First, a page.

text size: smaller reset larger

 

 

Banana - The fate of the fruit that changed the world

By Dan Koeppel
Publsihed by Hudson Street Press
Website: www.penguin.com and www.bananabook.org
2008, 283pp, ISBN 978 1 59463 038 5, US$23.95

Banana is the world's first cultivated fruit - originally farmed some 7000 years ago. Even certain translations of the Old Testament suggest the forbidden fruit in the Garden of Eden was actually a banana, not an apple. While we hear no end of discussions on the main world staples, banana rarely gets a look-in. But the fruit, in all its many shapes and sizes, keeps millions of people alive - and has done for millennia.

Koeppel's scientific anthology is full of fun facts that challenge traditional stereotypes surrounding this much-loved crop: banana is not a tree, but a herb; its fruits are actually giant berries; there are over 1000 varieties worldwide.

But Koeppel is also very concerned: the universally-adored banana has a terrifying enemy: Panama disease. The virulent root fungus that wiped out the first widely-traded banana - the Gros Michel - now affects its supposedly-immune successor, the seedless, sexless Cavendish. This impotent cultivar, now the most commonly traded variety around the world, could well prove the industry's undoing: as a genetic replica of its parents, the Cavendish is inherently weak because it is unable to respond to disease threats on its own. "Banana has changed the world, but for all practical purposes, it can't change itself," writes Koeppel.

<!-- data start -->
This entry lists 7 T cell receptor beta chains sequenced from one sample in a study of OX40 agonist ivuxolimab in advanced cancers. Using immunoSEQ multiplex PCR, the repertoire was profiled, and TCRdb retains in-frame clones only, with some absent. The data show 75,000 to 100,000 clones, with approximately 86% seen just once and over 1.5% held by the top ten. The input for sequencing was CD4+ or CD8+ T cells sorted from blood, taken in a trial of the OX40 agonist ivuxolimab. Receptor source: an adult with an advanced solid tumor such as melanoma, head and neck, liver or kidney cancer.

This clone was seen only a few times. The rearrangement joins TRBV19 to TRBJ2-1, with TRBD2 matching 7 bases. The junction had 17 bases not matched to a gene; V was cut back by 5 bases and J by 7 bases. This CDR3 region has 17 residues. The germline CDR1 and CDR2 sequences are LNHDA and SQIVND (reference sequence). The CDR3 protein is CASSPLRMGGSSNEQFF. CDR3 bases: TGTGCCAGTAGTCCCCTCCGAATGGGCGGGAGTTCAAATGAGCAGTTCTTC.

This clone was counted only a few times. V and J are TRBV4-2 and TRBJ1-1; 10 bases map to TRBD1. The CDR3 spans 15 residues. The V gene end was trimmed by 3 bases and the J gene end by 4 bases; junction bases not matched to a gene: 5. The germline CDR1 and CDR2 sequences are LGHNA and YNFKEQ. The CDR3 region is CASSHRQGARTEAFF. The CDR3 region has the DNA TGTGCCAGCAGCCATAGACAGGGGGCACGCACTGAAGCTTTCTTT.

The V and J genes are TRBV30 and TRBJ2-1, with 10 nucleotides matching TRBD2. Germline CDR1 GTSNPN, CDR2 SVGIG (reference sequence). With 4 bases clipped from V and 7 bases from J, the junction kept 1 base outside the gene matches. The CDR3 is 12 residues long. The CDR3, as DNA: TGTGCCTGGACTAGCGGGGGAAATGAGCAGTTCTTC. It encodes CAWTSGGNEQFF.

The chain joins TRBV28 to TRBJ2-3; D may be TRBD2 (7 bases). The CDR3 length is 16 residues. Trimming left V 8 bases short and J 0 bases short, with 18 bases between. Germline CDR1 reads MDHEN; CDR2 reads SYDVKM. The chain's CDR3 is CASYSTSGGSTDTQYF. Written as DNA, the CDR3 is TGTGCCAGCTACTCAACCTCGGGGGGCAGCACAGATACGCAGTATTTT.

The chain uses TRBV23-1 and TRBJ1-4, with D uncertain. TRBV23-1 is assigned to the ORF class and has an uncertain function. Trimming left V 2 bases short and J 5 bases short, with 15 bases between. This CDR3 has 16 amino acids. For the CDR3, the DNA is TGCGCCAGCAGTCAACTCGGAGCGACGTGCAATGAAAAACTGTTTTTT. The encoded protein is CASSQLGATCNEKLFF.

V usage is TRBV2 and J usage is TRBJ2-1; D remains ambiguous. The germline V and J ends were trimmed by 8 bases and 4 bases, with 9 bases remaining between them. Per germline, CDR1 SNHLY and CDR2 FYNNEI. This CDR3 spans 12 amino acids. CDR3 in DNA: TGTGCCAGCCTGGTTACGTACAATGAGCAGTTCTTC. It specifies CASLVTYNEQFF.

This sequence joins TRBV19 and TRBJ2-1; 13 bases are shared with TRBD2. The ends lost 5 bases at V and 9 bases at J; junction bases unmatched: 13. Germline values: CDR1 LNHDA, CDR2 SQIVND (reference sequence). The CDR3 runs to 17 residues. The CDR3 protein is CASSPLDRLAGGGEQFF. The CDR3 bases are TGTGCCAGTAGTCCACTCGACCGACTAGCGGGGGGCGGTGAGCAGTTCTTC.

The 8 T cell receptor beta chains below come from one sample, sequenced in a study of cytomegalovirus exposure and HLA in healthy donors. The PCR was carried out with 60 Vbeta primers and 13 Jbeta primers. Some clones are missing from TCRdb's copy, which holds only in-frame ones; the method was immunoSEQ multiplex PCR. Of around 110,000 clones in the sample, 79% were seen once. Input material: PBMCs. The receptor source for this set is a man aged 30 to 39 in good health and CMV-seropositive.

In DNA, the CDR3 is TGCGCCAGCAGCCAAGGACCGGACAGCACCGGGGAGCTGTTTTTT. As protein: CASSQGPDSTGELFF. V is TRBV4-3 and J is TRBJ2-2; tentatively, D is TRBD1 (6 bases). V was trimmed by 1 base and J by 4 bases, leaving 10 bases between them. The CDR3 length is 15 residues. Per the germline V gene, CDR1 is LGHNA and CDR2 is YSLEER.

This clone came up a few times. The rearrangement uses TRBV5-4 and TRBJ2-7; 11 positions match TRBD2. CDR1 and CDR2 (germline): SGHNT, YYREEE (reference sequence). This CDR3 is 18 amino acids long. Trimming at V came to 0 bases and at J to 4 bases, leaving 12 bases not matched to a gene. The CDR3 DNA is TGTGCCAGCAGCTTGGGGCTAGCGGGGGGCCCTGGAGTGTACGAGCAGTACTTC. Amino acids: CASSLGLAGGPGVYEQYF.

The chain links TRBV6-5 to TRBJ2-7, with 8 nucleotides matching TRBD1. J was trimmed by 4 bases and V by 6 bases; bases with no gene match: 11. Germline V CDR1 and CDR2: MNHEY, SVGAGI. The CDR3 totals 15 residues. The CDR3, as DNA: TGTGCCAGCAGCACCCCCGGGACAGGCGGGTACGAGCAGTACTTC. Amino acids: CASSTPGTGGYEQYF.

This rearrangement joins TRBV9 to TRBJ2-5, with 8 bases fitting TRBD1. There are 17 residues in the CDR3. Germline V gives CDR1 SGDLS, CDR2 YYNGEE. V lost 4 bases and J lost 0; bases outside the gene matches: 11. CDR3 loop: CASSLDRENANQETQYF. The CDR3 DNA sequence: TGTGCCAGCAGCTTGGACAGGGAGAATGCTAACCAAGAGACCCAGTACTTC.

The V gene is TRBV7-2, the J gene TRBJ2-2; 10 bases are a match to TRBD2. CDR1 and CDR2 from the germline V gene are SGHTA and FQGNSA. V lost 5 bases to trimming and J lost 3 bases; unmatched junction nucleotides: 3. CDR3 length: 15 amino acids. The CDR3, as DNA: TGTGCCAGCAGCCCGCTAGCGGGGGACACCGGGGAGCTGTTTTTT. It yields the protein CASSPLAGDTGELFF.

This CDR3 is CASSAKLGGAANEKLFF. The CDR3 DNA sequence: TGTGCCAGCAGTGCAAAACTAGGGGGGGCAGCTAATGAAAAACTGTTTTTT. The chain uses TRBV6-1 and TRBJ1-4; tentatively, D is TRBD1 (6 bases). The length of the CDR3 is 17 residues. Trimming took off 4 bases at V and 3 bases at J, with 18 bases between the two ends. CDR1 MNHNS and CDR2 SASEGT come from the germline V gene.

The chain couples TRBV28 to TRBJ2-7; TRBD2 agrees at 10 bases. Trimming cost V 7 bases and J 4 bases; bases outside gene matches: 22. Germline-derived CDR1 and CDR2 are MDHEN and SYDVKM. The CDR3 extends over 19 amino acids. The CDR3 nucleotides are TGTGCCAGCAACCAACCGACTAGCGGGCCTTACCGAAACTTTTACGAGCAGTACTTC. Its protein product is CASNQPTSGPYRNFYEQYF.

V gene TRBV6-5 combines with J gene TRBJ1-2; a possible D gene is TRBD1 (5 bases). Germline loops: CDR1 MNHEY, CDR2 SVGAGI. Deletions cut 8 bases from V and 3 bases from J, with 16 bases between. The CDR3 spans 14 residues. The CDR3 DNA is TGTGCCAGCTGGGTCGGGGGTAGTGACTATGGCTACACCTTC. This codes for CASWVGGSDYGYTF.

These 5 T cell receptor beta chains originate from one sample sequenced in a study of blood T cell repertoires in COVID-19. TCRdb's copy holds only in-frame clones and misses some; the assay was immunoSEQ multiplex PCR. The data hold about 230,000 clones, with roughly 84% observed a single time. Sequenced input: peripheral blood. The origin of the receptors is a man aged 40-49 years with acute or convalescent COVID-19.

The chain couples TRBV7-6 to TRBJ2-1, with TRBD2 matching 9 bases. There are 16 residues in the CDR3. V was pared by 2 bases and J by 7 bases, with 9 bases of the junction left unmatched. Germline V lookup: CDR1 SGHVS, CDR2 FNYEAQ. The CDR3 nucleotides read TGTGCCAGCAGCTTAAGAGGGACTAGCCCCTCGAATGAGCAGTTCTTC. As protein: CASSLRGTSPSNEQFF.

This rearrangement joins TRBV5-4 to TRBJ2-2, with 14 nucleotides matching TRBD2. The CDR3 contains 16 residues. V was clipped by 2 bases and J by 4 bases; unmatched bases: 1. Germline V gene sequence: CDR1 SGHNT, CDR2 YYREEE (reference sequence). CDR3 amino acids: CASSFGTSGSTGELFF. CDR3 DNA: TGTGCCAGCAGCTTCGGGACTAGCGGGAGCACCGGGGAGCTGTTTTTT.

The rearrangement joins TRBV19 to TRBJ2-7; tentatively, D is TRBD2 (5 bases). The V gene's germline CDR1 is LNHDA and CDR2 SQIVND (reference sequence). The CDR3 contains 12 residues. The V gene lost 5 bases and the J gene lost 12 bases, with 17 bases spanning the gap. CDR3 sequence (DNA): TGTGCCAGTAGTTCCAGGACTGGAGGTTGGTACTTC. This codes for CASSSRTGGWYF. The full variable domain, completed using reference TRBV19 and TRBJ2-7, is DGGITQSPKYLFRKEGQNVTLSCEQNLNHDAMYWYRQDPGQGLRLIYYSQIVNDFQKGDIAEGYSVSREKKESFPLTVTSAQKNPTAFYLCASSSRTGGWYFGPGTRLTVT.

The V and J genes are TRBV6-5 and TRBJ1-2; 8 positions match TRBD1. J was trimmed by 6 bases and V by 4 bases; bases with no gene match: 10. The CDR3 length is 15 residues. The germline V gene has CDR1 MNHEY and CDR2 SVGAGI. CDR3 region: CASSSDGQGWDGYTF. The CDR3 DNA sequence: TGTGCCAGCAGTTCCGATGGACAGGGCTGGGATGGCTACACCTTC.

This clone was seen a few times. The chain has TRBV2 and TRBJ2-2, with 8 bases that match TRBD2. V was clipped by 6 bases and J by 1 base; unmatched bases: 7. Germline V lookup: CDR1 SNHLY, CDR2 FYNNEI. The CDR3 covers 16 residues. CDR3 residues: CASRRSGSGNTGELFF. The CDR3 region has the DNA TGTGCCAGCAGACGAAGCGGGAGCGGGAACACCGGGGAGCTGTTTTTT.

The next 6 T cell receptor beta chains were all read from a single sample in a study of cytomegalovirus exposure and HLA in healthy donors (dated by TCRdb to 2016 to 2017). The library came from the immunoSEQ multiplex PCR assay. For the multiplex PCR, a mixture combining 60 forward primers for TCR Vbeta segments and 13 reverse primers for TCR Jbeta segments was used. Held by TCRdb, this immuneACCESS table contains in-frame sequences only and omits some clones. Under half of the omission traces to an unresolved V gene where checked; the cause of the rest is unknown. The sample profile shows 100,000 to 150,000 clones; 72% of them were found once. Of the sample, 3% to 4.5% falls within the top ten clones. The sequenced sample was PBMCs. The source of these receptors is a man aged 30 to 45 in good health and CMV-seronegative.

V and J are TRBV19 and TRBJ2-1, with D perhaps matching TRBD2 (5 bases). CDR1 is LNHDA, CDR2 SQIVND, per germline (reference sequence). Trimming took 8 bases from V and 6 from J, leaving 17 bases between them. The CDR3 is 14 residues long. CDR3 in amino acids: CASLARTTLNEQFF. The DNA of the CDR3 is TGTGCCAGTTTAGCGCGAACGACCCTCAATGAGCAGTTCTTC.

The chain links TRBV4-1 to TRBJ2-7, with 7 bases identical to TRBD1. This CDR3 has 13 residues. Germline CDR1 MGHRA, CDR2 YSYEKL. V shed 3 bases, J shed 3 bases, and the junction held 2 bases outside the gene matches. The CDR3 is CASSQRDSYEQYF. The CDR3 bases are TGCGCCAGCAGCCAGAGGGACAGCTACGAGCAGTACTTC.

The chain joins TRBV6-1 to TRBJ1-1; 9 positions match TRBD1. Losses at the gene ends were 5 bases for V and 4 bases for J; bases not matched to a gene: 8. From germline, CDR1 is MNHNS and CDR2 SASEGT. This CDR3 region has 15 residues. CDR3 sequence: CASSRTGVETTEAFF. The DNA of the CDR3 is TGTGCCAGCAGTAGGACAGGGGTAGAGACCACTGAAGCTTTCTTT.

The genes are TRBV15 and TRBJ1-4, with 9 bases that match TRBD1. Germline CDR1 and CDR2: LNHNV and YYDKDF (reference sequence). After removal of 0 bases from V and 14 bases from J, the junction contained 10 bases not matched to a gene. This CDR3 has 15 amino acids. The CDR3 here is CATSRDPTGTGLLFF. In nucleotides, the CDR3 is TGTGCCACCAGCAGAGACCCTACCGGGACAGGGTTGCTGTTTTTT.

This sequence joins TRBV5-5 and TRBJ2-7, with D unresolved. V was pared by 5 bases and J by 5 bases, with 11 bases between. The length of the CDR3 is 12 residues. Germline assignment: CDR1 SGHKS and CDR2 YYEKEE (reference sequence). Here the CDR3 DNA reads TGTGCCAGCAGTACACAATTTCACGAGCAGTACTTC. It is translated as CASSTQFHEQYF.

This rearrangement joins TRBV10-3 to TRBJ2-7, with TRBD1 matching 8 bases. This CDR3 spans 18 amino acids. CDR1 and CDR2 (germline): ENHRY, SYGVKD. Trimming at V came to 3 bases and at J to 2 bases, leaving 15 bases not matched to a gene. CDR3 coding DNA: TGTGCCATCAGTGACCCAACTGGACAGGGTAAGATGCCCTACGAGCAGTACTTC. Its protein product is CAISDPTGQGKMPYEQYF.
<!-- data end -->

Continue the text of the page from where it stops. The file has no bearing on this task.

According to Koeppel, the solution most likely lies in some form of genetic engineering, which in turn will face legal and popular resistance in many countries. But what alternatives are there when a new strain of Panama disease, tropical race four, is now destroying banana crops in Pakistan, Indonesia, the Philippines and spreading into Africa too? How long before it reaches the Caribbean, then Central and South America, taking the whole industry down with it? "Right now nobody knows if the banana can - or will - be saved," laments Koeppel, who has clearly bitten his fingernails down to the quick. But all is not entirely lost: he sets out the agenda for rescuing our beloved banana, before it's too late.

Date published: September 2008

 

Have your say

 

The New Agriculturist is a WRENmedia production.

This website uses cookies to improve your experience. By continuing to browse the site you are agreeing to our use of cookies.
Accept
Read more